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Watch for baby animals when cleaning up

LOOK OUT for little ones when cleaning up your yard. Courtesy photo
LOOK OUT for little ones when cleaning up your yard. Courtesy photo

LOOK OUT for little ones when cleaning up your yard. Courtesy photo

Now that spring is finally here, people are cleaning up their properties — trimming trees, clearing brush, tidying decks, blowing away the leaves and cobwebs of what seemed a very long winter.

Sierra Wildlife Rescue would like to remind everyone that cleaning up property, including tree trimming, brush clearing, shrub pruning, and lawn, garden and deck-tidying, can pose hazardous situations for wild neighbors. Because of the loss of natural habitat due to development, wildlife homes are more often being created in and around human habitation.

Numerous squirrel babies and many orphaned baby birds, whose nests have fallen along with branches or trees, are brought to rehabbers during the spring and summer, and those are the lucky ones. Others simply perish, sometimes orphaned by their mother’s death or flight, injured or just too young to fend for themselves. SWR recently received two gray  squirrel babies, one so badly injured by the fall from her nest that she didn’t survive; the other was brought back to health by one of our experienced rehabbers.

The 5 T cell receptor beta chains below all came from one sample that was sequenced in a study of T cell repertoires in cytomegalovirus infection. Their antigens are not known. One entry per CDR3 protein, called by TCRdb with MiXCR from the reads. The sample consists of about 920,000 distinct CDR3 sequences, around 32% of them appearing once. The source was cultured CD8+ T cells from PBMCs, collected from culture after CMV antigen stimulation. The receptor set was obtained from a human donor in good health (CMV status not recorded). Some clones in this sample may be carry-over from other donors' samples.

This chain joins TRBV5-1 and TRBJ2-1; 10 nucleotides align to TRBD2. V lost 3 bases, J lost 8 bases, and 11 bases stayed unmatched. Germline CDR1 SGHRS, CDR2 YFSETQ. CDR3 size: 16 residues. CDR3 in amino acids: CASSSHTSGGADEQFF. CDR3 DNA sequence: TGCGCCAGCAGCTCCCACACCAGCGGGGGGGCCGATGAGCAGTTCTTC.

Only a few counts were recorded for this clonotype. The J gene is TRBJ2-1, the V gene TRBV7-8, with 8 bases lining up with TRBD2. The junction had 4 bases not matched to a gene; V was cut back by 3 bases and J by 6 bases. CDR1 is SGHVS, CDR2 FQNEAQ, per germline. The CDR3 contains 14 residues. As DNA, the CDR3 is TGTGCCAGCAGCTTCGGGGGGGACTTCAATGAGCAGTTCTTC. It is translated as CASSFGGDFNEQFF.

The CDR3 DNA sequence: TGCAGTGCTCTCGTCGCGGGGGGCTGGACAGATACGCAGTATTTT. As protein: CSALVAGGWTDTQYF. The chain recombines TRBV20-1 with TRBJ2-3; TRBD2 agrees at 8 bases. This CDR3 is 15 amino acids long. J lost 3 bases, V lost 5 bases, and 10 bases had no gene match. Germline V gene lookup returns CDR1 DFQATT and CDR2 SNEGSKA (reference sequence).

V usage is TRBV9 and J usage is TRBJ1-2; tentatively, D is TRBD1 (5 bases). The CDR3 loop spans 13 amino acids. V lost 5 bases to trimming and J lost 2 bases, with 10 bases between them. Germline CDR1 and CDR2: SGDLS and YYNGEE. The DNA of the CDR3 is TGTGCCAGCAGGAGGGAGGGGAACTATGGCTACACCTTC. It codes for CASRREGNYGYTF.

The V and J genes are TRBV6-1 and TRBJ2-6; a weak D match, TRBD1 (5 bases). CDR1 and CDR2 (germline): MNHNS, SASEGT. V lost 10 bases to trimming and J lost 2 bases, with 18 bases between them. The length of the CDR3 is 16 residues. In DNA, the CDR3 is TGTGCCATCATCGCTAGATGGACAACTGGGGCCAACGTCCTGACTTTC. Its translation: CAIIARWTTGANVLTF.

Clean up property in a way that will avoid harming wildlife. Check carefully for bird or squirrel nests on branches and in tree hollows, or ensure that workmen do so, before trimming trees. Check under roof and deck structures, fallen trees, logs, woodpiles and outbuildings for dens or nests of other animals, to ensure they are deserted before you clean them out. Check shrubbery for nests before you prune it. If you find a nest or den, mother and babies will move on as soon as the young can travel, so wait a couple of months before taking action

Brush piles make exceptionally nice habitat for many small mammals and birds, and are safe if property is cleared around them. It will benefit your wildlife not to disturb them. However, if you feel that you need to burn them, move small portions to an adjacent site before chipping or cutting them into smaller pieces for burning, and look through them to avoid harming any small animals or birds nesting there.  SWR has had in many burned baby bunnies from brush piles.

These simple efforts can save homeowners a lot of heartache from inadvertently causing harm to the numerous species of wild animals in the county. For more information on how to support your wild neighbors, or if you find an orphaned or injured wild mammal or bird, call SWR at (530) 621-4661. or visit sierrawildliferescue.org.

Short URL: http://www.villagelife.com/?p=7597

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Posted by on May 16 2011.
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